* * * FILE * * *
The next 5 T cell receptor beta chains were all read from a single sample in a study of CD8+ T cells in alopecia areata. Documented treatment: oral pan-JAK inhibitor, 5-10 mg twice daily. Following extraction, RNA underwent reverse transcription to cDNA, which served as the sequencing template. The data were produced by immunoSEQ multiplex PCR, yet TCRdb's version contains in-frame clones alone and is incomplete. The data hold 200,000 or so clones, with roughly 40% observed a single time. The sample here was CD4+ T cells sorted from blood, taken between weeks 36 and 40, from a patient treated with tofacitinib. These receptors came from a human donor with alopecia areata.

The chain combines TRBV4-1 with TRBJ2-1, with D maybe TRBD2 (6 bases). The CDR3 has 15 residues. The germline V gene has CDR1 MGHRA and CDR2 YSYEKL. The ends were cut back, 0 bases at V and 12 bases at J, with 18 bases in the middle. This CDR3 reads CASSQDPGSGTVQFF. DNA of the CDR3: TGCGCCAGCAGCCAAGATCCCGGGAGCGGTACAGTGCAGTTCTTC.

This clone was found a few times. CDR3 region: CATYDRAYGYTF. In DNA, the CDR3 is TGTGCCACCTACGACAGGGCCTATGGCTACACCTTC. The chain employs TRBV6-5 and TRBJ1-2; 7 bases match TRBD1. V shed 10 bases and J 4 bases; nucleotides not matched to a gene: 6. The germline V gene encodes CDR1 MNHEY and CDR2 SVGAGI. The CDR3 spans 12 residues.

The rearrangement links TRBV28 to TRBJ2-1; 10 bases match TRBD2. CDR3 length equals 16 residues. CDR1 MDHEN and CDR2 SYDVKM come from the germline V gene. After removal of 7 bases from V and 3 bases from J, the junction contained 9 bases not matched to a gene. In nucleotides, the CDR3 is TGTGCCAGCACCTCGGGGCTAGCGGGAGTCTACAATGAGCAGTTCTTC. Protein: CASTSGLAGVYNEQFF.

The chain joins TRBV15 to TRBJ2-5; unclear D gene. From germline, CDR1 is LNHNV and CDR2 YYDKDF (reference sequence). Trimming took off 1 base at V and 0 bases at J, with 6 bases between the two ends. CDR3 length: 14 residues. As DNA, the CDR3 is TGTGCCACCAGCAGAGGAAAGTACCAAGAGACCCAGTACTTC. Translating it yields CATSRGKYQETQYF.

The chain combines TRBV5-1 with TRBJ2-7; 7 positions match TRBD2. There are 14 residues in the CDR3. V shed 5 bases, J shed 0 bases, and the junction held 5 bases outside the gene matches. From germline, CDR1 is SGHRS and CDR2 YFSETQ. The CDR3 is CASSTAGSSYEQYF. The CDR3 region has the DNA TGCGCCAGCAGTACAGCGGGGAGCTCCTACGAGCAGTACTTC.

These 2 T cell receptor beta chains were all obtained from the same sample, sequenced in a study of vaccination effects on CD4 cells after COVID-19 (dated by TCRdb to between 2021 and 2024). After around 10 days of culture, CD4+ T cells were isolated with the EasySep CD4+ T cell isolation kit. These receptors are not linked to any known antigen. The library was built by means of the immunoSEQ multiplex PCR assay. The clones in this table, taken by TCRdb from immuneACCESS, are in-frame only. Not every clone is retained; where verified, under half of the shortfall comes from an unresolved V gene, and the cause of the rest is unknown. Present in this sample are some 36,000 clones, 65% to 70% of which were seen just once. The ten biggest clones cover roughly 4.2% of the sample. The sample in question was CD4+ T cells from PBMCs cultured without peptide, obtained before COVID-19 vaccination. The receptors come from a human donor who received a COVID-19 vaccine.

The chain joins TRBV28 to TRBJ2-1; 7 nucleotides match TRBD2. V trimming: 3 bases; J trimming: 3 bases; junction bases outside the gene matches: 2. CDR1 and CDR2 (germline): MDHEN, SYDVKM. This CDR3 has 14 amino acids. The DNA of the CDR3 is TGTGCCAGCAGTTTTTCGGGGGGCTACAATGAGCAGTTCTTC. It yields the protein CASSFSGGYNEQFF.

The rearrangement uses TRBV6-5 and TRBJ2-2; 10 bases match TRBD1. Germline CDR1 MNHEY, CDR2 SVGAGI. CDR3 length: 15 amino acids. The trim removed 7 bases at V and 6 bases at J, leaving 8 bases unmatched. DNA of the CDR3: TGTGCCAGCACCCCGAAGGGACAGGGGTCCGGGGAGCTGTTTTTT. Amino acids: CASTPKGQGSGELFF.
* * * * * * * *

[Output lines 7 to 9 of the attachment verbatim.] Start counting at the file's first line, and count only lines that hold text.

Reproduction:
These 2 T cell receptor beta chains were all obtained from the same sample, sequenced in a study of vaccination effects on CD4 cells after COVID-19 (dated by TCRdb to between 2021 and 2024). After around 10 days of culture, CD4+ T cells were isolated with the EasySep CD4+ T cell isolation kit. These receptors are not linked to any known antigen. The library was built by means of the immunoSEQ multiplex PCR assay. The clones in this table, taken by TCRdb from immuneACCESS, are in-frame only. Not every clone is retained; where verified, under half of the shortfall comes from an unresolved V gene, and the cause of the rest is unknown. Present in this sample are some 36,000 clones, 65% to 70% of which were seen just once. The ten biggest clones cover roughly 4.2% of the sample. The sample in question was CD4+ T cells from PBMCs cultured without peptide, obtained before COVID-19 vaccination. The receptors come from a human donor who received a COVID-19 vaccine.

The chain joins TRBV28 to TRBJ2-1; 7 nucleotides match TRBD2. V trimming: 3 bases; J trimming: 3 bases; junction bases outside the gene matches: 2. CDR1 and CDR2 (germline): MDHEN, SYDVKM. This CDR3 has 14 amino acids. The DNA of the CDR3 is TGTGCCAGCAGTTTTTCGGGGGGCTACAATGAGCAGTTCTTC. It yields the protein CASSFSGGYNEQFF.

The rearrangement uses TRBV6-5 and TRBJ2-2; 10 bases match TRBD1. Germline CDR1 MNHEY, CDR2 SVGAGI. CDR3 length: 15 amino acids. The trim removed 7 bases at V and 6 bases at J, leaving 8 bases unmatched. DNA of the CDR3: TGTGCCAGCACCCCGAAGGGACAGGGGTCCGGGGAGCTGTTTTTT. Amino acids: CASTPKGQGSGELFF.